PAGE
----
BWW Review: PERSONA, Riverside Studios
We walk across the set to reach our seats. Wires run above overhead, trapping us. A bed stands before us and a table. Are we in a hospital? A nursing home? A "secure unit"? There's a sense of unease - and the 90 minutes ahead of us feels daunting.
A man runs his hands over the wires and they start to sing, an unearthly, dissonant sound, like whale song, but with a malevolence underpinning it. It should be relaxing, but it's not, because it's hemming us in, pushing us into the psychodrama to come. It's a feeling that never really leaves us - William Close's Earth Harp an extraordinary presence, part friend, part foe.
Paul Schoolman joins us for a prologue in which he explains both the genesis of Ingmar Bergman's movie and of his adaptation thereof. The trap is sprung - suddenly we're in a lecture theatre with the whiff of Sight and Sound in the air. Nothing quite stops a play or a film like a narrator.
Things improve when the women start to talk - or rather, one woman starts to talk. Alma (Alice Krige - uptight, unpredictable, conspiratorial) is the nurse, Elizabet (Nobuhle Ketelo - silent, attentive, implacable) is the patient, Elizabet, a famous actress, has stopped talking. Becoming a voluntary mute is somewhat limiting her career options, but she seems happy - like it's a plot, a plan with an end she knows will come.
Alma has never been listened to before, so out pours her life story, her anxieties and her terrible secret. She feels some liberation at this confession, but that only heightens an incipient jealousy focused on the actress who has everything, but doesn't seem to want it any more. Like a tide coming in and slowly demolishing a sandcastle, Alma's personality fills the empty space vacated by Elizabet - until the mute finds a way to show that it isn't like that at all.
Theatre is not cinema of course and, though the difference is to be celebrated, moving from one art form to another is tricky. Take this key scene. Sven Nykvist's camera is pushing our eye into the room, into the relationship between the women. Bibi Andersson is acting in close-up and mid-shot, Liv Ullmann's reactions are almost imperceptible, but not quite. In a theatre, we make those decisions about where our eye goes and that brings a certain satisfaction, but also a dilution. On stage, it's still a powerful five minutes, laden with an erotic charge, but one also feels the distance that simply is not there in the cinematic medium.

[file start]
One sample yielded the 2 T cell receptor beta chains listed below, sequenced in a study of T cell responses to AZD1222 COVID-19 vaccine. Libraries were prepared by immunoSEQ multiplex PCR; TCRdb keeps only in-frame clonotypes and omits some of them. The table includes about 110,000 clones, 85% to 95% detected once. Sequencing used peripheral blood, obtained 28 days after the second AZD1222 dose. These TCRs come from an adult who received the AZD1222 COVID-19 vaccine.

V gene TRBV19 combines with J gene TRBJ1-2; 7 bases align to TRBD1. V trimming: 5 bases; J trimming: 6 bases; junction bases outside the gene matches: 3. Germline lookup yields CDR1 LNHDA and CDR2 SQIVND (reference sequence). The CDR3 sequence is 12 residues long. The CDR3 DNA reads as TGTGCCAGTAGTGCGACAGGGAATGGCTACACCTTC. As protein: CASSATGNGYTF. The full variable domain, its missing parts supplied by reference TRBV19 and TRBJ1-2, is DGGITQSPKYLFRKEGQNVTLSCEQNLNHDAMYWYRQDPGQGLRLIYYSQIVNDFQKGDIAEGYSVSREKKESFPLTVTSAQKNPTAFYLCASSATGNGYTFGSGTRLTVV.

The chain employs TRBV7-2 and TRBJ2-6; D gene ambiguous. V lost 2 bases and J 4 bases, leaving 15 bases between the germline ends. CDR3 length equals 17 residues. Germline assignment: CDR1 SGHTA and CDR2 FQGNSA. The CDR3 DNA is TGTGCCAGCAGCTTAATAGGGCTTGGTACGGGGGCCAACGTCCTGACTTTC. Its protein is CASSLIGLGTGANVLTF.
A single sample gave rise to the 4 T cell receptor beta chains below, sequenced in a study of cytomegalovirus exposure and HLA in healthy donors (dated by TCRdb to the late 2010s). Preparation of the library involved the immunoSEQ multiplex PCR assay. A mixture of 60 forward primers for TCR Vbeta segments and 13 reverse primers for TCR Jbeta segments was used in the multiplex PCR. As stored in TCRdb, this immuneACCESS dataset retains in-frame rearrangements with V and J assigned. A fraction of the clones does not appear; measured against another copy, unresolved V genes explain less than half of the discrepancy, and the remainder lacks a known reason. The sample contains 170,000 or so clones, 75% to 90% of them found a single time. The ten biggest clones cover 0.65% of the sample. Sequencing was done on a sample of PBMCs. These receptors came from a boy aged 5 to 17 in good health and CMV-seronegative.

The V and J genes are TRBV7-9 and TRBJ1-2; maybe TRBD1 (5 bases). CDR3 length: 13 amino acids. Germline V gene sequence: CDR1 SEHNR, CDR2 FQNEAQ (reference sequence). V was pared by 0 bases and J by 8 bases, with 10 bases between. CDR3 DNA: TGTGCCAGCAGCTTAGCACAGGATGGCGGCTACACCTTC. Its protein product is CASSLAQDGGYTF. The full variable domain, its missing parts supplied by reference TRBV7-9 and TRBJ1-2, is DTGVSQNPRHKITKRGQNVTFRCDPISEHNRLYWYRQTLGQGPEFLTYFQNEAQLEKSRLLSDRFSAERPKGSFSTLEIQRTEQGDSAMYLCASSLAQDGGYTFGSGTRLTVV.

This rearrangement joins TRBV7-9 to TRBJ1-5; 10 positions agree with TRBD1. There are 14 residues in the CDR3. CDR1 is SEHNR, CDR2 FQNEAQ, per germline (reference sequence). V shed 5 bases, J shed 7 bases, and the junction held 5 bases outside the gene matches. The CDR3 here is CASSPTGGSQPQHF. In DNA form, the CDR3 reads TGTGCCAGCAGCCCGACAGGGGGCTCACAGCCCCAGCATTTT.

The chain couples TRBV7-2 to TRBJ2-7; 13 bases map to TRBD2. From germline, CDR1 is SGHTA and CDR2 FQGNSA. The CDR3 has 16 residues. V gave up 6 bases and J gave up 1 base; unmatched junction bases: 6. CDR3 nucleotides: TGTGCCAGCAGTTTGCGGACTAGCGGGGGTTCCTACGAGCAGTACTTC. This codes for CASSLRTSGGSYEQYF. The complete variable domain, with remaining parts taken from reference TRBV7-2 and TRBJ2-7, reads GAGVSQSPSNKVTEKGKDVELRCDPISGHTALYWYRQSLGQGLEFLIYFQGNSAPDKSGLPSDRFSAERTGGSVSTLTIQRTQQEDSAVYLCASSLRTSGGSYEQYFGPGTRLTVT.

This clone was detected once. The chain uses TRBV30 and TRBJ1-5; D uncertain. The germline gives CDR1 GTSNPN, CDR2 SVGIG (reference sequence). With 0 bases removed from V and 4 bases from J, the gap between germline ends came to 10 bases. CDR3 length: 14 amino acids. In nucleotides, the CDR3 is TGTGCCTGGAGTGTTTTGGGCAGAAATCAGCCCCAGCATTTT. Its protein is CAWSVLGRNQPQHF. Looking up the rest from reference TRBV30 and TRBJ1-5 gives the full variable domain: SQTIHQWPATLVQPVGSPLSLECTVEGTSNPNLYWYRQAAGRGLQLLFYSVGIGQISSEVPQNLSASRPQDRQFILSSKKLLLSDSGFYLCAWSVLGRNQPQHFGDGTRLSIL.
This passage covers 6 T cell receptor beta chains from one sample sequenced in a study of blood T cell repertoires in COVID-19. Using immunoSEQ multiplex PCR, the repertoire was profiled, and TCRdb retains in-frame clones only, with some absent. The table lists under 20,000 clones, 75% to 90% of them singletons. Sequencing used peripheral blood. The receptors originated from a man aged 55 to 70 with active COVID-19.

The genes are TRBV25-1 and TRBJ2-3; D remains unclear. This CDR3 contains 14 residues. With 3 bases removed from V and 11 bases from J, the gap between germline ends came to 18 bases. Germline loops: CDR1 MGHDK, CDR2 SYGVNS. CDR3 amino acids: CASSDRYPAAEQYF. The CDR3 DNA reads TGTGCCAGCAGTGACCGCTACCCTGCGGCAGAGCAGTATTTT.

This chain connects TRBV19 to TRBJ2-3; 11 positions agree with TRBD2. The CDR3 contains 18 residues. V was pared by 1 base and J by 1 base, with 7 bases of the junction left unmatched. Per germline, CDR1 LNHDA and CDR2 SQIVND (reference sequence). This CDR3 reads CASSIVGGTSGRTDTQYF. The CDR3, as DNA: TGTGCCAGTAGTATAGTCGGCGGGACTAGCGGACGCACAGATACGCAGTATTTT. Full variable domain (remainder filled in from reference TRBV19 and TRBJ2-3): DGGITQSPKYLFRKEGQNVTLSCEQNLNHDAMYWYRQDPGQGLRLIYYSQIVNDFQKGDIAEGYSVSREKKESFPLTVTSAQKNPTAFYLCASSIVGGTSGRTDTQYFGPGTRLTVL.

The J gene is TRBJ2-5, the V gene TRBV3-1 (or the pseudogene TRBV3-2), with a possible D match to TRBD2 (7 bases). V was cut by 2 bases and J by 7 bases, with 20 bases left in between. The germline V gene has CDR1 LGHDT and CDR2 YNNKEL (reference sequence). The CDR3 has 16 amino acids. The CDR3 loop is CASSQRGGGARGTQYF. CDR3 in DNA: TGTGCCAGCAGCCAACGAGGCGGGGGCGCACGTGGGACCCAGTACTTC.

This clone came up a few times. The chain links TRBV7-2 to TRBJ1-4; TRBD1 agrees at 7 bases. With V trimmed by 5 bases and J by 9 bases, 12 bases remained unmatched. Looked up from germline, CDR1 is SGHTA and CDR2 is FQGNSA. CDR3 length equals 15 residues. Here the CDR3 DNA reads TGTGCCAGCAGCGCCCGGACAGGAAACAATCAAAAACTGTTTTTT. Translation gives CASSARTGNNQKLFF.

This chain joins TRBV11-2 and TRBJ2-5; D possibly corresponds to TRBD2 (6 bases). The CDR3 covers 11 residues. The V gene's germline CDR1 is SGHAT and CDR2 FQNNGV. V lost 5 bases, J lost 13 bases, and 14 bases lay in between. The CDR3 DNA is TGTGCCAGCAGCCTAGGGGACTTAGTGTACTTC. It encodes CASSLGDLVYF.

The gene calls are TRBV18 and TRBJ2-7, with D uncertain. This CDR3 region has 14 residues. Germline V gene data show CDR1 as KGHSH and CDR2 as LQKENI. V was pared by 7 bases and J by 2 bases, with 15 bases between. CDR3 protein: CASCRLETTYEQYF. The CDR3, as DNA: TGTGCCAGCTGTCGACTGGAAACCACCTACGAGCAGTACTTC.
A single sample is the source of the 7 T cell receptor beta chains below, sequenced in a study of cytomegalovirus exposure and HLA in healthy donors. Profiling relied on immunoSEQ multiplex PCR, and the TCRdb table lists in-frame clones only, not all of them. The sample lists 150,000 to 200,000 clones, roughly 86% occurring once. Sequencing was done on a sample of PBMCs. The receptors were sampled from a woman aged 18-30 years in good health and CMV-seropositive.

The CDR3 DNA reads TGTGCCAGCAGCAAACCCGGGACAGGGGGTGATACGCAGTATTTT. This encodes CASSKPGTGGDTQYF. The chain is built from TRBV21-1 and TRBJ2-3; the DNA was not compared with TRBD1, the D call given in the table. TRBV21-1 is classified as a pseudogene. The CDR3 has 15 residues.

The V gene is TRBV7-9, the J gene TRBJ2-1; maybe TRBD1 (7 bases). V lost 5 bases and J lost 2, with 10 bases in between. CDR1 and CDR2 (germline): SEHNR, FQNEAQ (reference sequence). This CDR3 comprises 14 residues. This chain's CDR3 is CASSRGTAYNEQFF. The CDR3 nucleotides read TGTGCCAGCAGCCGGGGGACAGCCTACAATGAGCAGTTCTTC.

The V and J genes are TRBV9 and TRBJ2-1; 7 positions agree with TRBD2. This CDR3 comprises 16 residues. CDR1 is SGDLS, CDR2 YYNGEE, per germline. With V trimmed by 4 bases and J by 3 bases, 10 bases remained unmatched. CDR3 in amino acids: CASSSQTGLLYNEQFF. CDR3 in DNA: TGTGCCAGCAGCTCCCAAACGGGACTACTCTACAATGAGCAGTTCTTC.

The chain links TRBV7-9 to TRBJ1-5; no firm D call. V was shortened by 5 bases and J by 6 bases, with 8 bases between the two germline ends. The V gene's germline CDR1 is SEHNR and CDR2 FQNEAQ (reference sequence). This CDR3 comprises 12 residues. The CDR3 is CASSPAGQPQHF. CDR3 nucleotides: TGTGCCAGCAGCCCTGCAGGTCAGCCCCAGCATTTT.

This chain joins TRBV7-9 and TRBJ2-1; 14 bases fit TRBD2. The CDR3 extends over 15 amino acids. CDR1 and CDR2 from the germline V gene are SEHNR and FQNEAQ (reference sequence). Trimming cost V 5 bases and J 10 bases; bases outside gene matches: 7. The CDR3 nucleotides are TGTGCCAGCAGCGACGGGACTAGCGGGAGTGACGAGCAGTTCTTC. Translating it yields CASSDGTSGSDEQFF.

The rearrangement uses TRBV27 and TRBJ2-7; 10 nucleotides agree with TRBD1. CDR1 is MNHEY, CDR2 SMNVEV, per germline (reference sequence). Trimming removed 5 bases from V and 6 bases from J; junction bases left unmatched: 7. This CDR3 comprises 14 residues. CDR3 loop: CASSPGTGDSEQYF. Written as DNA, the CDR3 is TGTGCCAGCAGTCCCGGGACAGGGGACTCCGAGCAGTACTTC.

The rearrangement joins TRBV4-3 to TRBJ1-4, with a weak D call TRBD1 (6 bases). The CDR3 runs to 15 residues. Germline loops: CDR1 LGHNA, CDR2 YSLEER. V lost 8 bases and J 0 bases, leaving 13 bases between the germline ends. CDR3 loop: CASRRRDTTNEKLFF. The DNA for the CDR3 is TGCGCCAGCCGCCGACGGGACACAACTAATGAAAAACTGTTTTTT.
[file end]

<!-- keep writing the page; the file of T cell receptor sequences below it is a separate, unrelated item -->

The film has been analysed endlessly and, in this age of social media, RPGs and identity theft, this theatrical adaptation gives much food for thought too. Densely packed into its hour and a half. It's not difficult nor deliberately obscure, but there's so much going on inside these two women's heads - in fact, in the narrowing space between them - that you find yourself subsequently re-running it in your own head, thinking about the malign effect of IdPol, the cruelty of silence, the atavistic need to confess, the emotions of parenthood, the otherness of women. And much more.
In that sense, Schoolman's adaptation succeeds, but it feels too passive on stage, too flat, too close to its source medium. A coda with horrendous images from the last few years feels a little heavy-handed, foregrounding one element of the women's psychology when there's so much more in play. There's a more rounded version of Persona somewhere - probably, it's the film.